Forestiera neomexicana
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Forestiera neomexicana

wild privet
New Mexican privet

  family oleaceae 
  genus forestiera 

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Genus  Forestiera Species  neomexicana Variety  Cultivar  Common names  wild privet   ironwood   ma'iiada'   New Mexican privet Family  OLEACEAE Specimen number  S10846 Data source  DyeFib p131;Xeri p303
Life cycle
Life form  Terrestrial Life cycle  Woody perennial Life span  5 - 20 years Annual cycle  Deciduous Stature  Tree Growth form  Various Growth habit    Overall height    Overall spread   
Sunshine  Full sun to partial shade Water  Dry Optimal soil texture  Various Acceptable soil pH  Various USDA hardiness  USDA zones 05a-10b AHS heat zones  Not classified Sunset climate zones  Not classified
Suitable for gardens  yes Nursery  Unknown Compost  no Size at acquisition  Unknown Garden location  Unknown Garden notes  The berries of Forestiera neomexicana have been used in traditional fabric dyeing. Gray is the most typical color produced by Wild privet (also known as ironwood and New Mexican privet). Forestiera neomexicana is known as ma'iiada' in Navajo "Coyote Food". This plant can survive cold winters where the average annual low is -20� Fahrenheit. Full sun to partial shade is best for growing this species. It usually does best in dry soils.
Special qualities
Tolerates drought  no Tolerates high humidity  no Tolerates seaside conditions  no Insect resistant  no Disease resistant  no Deer resistant  no Best uses    Symbiosis  Attracts butterflies  no Attracts hummingbirds  no Autumn foliage  no Colorful berries  no Desirable qualities    Other interest    Other interest color  Other interest period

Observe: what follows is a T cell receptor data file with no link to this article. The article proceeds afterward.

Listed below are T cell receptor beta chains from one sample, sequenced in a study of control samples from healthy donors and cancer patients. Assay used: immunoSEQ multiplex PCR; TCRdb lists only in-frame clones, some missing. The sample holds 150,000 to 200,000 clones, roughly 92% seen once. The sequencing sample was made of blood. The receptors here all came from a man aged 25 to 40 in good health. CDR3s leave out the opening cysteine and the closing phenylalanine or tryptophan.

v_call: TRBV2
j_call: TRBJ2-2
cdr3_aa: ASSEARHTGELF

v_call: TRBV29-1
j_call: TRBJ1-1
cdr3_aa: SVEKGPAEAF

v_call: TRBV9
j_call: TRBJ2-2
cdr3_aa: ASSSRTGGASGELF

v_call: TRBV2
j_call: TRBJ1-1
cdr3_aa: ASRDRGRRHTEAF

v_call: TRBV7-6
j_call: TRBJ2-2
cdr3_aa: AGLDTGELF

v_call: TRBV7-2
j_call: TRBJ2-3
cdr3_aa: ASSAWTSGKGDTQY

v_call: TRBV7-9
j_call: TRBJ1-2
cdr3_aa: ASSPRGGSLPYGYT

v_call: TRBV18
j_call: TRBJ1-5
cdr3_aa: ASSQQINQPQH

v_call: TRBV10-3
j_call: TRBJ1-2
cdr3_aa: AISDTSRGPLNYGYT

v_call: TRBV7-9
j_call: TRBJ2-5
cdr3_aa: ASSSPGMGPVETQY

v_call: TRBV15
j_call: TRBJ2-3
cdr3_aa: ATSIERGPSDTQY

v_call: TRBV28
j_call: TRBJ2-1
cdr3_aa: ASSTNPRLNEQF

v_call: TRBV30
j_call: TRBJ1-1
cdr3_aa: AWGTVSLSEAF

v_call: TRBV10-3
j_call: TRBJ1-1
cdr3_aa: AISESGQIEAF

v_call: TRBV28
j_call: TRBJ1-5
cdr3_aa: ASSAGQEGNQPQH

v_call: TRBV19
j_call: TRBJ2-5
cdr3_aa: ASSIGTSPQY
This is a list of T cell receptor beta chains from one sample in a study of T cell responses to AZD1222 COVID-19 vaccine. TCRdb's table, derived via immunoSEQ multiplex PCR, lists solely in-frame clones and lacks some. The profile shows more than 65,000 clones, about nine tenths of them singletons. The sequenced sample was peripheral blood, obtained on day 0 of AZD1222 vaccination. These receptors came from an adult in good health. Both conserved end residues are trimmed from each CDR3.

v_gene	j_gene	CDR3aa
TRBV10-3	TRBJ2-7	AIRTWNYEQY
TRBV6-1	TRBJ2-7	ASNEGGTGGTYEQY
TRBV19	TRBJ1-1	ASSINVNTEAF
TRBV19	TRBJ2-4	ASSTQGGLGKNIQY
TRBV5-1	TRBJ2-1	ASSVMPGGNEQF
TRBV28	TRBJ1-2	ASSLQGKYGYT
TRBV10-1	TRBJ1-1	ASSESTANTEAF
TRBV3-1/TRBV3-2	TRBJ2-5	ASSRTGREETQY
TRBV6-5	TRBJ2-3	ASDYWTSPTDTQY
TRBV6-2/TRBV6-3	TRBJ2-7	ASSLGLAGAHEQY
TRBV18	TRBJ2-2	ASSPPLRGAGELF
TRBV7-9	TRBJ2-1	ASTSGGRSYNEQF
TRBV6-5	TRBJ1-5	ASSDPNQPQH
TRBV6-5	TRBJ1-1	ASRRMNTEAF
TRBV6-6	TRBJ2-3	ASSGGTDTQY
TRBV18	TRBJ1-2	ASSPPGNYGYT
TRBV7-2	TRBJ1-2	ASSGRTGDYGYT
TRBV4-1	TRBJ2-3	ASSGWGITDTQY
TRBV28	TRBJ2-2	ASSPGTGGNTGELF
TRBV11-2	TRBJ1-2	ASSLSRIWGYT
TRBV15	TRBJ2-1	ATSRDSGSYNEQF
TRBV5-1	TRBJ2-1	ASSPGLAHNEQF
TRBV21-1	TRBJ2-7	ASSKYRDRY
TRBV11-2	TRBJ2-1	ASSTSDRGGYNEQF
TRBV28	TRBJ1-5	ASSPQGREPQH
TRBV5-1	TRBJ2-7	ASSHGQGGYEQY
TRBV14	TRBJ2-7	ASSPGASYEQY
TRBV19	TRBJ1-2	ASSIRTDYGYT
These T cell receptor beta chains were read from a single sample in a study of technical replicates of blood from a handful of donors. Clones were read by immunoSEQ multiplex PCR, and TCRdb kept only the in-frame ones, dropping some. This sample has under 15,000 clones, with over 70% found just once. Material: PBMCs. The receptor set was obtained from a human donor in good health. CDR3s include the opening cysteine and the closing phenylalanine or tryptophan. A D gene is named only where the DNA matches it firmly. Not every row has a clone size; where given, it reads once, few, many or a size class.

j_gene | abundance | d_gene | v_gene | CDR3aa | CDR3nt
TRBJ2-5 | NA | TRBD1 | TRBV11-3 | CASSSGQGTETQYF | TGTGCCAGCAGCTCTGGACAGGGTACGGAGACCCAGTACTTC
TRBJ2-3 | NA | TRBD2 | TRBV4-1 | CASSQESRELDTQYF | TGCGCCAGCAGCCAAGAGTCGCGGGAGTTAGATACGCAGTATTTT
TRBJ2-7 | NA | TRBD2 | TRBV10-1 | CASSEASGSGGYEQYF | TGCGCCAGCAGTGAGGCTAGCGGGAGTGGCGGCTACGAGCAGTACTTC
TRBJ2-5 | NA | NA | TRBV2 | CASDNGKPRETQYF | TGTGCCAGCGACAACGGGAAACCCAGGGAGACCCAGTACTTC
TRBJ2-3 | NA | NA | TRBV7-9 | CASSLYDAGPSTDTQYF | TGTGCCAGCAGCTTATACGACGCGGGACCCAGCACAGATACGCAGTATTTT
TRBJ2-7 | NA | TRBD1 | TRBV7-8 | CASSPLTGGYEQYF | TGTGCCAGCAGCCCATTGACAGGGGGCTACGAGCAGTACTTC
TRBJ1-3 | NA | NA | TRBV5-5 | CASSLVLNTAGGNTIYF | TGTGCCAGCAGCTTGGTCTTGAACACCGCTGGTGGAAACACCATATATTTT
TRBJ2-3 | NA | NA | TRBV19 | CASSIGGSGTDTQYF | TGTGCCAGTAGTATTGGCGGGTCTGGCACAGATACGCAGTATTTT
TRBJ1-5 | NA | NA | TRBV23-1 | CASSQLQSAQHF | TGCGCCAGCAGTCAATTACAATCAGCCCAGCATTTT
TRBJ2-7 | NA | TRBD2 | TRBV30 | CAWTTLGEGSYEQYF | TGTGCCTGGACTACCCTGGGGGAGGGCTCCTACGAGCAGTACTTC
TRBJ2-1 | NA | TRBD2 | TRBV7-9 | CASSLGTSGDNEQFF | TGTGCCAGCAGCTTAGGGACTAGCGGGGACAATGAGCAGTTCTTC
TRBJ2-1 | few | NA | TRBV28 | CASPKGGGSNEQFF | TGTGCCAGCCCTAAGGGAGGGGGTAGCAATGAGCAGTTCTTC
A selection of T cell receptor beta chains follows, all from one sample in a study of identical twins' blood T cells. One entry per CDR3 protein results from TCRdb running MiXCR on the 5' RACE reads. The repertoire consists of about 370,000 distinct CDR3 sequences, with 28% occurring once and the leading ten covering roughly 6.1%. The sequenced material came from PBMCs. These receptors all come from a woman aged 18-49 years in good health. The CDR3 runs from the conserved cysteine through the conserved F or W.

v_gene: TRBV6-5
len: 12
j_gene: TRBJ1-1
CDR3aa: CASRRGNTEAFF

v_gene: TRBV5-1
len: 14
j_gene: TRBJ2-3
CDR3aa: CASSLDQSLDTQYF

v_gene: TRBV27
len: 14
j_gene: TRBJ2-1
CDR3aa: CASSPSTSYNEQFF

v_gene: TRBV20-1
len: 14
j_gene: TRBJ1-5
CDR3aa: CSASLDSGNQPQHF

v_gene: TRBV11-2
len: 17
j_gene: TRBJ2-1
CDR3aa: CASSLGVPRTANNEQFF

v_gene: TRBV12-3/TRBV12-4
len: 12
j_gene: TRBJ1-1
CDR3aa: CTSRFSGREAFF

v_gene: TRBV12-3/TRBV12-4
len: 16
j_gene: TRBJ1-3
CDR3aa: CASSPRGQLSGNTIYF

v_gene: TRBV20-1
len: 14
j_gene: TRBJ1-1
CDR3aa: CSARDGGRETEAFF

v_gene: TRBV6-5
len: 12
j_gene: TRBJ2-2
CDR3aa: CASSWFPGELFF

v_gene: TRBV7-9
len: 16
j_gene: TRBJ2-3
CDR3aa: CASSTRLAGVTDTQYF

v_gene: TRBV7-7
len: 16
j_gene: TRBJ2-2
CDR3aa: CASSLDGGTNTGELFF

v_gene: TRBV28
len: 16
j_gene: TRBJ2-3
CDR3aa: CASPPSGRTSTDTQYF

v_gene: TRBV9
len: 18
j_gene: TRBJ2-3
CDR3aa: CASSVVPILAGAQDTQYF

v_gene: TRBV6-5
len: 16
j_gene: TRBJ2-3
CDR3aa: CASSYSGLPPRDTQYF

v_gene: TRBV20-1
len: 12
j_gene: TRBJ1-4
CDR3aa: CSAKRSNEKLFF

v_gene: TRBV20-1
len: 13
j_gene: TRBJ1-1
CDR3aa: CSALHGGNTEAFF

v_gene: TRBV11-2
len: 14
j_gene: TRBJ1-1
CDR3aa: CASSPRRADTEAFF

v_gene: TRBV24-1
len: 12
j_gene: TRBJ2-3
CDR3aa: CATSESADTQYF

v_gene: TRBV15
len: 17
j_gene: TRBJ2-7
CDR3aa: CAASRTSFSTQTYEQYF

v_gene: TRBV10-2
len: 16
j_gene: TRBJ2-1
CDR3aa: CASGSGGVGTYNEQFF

Adverse factors
Common pests  Poisonous parts  Poisonous indications  Internal poison  no Dermatologic poison  no Livestock poison  no Mechanical injury  no Hay fever pollen    Hay fever season    Adverse qualities   
Herbal medicine
Medicinal properties  Medicinal parts  Has medicinal uses  no Do not self-administer  no Do no use if pregnant  no Legally restricted  no Toxicity precautions  Medicinal notes 
Traditional uses
Parts used  Traditional uses  Contemporary uses  Fragrance  Fragrance parts  Fragrance intensity    Fragrance category    Dye parts  Berries Dye color  gray
Propagule  Various Pollination method    Planting style    Crop spacing    Row spacing    Cold frame  Planting period    Harvesting period    Frost tolerance    Heat requirement    Fertilizer  Typical Time to harvest 
Is edible  no Culinary uses  Nutritional value  Edible parts  Description of edible parts Flavor / texture 
Horticulture notes 
Tag needs printing  no Collection notes  Forestiera neomexicana is a woody perennial. Wild privet (locally known in some parts as ironwood and New Mexican privet) is deciduous in nature.

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Last reviewed November 01, 2004   


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